Sea water and sediment samples taken near the coasts of Hyeres bay (France) were used for anionic surfactant titrations with surface and bottom waters and the finest part of sediments. The capacity for surfactant degradation by the 'in situ' microflora was evaluated. By using a selective plating technique 26 strains able to utilize anionic surfactant were isolated from the selected bacterial communities. Their ability to degrade anionic surfactant was verified according to the biodegradation standard method. Isolated strains were characterized by morphological and physiological properties using API 20 NE micro-method. All tested strains were Gram negative, strictly aerobic, rod or helical shaped. Their weak utilization of phenolic substrates suggests that they degrade preferentially the alkyl chain of the surfactant molecule. Biodegradation was more efficient with bacterial communities rather than with any isolated strains. Such observations indicate that complete mineralization involves several other so far non-isolated strains which complete the degradation initiated by the isolated strains. © 1990.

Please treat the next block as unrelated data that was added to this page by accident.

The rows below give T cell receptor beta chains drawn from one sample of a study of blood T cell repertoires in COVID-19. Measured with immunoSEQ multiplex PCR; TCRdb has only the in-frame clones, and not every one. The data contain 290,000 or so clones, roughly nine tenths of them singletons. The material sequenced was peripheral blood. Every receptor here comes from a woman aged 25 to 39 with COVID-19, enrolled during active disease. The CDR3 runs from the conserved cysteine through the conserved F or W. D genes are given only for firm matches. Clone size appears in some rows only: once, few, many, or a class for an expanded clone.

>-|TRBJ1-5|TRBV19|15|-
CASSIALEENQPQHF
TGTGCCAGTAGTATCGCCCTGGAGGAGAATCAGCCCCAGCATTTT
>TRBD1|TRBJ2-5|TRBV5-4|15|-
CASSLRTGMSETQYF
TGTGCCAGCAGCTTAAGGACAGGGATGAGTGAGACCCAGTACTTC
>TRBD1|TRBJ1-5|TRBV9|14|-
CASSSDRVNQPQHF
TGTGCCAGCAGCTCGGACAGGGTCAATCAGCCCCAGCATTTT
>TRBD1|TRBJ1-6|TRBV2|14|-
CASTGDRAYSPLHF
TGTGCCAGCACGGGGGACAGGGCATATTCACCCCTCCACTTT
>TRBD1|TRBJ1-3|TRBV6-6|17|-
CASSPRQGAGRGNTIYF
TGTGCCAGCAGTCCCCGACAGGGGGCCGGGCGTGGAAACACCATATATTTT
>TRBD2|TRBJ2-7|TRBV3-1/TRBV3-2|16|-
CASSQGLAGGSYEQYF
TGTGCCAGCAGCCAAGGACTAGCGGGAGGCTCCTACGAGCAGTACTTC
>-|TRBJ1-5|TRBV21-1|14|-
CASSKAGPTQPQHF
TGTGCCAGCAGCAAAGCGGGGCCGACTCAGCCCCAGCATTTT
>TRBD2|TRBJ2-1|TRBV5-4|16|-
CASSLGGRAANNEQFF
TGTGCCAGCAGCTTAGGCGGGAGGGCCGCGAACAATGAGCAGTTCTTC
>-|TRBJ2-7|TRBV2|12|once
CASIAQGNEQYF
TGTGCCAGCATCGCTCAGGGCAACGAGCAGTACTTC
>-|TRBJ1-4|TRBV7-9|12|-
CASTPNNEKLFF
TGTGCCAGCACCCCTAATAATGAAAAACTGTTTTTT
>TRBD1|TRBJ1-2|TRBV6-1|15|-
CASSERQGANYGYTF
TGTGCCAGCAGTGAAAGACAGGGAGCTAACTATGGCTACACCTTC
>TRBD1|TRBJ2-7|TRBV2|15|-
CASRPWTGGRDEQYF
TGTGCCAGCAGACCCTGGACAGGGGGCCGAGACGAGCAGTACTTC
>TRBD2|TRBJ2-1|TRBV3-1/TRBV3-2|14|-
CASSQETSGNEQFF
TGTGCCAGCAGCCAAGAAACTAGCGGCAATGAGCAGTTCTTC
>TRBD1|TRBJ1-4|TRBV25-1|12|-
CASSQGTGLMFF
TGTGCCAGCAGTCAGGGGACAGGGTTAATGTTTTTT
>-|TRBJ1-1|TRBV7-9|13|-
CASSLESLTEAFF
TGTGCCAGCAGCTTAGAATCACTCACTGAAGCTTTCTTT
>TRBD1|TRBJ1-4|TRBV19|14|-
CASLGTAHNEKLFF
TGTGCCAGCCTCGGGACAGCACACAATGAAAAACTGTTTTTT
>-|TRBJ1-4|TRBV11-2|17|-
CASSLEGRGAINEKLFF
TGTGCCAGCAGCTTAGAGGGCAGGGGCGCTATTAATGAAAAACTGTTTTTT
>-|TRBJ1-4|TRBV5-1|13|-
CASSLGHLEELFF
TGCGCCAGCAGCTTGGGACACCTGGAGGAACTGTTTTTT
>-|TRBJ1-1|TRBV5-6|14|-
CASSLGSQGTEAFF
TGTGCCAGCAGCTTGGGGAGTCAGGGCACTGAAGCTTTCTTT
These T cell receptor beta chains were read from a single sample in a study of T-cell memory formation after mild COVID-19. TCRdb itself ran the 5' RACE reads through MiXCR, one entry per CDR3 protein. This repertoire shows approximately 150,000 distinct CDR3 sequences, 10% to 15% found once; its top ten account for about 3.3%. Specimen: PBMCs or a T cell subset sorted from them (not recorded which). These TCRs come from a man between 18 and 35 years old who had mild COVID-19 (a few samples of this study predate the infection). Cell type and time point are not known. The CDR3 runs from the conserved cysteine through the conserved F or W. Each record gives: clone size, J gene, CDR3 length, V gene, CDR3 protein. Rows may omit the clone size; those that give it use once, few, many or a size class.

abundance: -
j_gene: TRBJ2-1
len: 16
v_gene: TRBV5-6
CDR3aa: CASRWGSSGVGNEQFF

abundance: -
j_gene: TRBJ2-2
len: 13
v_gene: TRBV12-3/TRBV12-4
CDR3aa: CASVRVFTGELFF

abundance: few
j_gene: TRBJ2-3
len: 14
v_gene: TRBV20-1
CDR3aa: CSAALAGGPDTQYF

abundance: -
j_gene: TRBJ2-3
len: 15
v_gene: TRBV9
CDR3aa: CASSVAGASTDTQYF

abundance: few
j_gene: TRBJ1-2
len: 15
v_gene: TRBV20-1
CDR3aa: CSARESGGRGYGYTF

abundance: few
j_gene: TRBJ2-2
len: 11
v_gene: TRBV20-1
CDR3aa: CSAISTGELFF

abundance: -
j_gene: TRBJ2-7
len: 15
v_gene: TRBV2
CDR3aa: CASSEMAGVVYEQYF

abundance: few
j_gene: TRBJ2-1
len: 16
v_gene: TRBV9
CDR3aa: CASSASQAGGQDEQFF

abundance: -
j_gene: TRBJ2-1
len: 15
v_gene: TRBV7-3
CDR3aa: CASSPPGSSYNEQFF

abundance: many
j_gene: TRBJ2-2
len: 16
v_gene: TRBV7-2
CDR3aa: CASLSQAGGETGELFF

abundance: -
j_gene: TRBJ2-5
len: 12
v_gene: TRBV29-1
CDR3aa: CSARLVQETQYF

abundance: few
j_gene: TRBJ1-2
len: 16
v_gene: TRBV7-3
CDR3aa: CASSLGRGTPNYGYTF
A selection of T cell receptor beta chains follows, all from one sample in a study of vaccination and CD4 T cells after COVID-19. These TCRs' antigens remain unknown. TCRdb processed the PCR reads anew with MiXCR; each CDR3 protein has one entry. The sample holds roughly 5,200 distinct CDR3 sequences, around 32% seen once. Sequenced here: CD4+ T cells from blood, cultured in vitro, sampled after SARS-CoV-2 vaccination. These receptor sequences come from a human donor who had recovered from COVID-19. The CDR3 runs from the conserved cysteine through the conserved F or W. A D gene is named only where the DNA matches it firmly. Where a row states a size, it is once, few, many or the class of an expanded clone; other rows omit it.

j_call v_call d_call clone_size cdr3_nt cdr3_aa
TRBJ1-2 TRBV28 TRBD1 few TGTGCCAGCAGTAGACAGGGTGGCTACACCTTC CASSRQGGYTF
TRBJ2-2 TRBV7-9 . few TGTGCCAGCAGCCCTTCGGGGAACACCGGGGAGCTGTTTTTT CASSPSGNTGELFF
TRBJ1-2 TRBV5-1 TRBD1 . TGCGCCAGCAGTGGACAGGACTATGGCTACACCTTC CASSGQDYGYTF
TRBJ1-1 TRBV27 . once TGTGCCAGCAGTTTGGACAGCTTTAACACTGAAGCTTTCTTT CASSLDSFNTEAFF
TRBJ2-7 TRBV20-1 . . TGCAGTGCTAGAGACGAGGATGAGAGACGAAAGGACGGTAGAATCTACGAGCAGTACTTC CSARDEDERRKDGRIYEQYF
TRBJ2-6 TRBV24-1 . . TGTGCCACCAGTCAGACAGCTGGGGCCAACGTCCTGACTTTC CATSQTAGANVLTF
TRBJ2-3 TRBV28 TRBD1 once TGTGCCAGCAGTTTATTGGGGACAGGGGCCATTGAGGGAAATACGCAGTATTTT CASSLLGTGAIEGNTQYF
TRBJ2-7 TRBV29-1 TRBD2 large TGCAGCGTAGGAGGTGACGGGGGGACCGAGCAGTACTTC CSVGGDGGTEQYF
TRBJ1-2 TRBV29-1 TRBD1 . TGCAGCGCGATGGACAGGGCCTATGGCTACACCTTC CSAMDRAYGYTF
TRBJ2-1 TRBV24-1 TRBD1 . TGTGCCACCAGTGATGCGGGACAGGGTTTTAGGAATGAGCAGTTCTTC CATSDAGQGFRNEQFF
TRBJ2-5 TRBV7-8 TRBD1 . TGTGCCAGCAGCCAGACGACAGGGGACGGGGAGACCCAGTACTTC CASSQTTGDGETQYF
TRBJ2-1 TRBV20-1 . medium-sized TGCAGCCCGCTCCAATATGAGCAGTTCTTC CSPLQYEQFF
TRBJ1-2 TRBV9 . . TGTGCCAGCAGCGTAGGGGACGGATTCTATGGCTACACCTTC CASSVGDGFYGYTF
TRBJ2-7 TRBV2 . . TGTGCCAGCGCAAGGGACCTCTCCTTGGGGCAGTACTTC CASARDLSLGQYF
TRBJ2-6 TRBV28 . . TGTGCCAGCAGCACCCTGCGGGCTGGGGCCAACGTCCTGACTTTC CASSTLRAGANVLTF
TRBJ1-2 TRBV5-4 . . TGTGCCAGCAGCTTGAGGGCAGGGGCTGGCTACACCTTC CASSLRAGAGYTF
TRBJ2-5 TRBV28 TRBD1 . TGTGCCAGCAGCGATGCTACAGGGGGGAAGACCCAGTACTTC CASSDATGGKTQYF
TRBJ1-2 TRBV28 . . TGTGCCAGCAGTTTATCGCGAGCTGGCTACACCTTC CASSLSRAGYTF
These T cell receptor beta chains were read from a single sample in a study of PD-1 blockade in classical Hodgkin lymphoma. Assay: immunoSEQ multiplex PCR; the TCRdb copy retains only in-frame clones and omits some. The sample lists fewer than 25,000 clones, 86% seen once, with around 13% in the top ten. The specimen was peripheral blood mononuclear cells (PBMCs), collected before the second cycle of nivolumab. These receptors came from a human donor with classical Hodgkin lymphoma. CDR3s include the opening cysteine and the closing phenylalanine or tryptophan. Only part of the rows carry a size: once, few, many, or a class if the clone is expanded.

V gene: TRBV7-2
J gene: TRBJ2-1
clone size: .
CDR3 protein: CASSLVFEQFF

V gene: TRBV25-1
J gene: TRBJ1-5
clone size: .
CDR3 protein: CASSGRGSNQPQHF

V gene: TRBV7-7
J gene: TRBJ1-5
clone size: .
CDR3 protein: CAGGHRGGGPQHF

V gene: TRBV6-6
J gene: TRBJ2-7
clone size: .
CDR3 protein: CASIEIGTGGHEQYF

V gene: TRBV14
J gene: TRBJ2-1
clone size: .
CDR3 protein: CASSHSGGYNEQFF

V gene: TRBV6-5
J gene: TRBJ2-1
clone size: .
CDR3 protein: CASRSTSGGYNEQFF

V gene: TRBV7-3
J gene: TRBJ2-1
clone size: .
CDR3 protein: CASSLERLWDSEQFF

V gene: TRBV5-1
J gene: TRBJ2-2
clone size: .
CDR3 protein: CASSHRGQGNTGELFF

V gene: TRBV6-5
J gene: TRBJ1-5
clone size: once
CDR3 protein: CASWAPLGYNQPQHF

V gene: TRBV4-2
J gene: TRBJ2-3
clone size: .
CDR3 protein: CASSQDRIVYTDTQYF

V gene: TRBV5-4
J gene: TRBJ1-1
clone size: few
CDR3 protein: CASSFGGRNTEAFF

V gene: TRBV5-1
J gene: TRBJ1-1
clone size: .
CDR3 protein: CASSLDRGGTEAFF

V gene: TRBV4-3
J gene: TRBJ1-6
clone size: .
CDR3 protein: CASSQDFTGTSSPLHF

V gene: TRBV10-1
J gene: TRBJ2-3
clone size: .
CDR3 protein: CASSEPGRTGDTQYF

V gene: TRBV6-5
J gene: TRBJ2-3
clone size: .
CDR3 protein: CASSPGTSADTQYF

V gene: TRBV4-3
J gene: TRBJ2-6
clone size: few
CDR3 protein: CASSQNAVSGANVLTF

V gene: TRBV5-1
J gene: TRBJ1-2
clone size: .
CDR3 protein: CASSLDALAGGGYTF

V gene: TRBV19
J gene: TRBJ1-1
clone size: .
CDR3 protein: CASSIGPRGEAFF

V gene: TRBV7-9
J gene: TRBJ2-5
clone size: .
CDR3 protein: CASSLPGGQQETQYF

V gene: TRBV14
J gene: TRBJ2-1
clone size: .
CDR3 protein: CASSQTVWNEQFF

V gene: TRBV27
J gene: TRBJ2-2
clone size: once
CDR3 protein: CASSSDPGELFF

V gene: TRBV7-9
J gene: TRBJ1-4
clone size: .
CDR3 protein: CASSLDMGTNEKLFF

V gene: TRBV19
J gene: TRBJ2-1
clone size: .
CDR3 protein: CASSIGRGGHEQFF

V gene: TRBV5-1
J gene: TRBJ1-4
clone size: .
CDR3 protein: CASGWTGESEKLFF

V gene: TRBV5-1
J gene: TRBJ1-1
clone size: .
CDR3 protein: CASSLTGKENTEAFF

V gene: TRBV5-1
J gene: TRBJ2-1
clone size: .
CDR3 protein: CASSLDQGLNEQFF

Sigoillot, J. C., & Nguyen, M. H. (1990). Isolation and characterization of surfactant degrading bacteria in a marine environment. FEMS Microbiology Letters, 73(1), 59–67. https://doi.org/10.1016/0378-1097(90)90724-5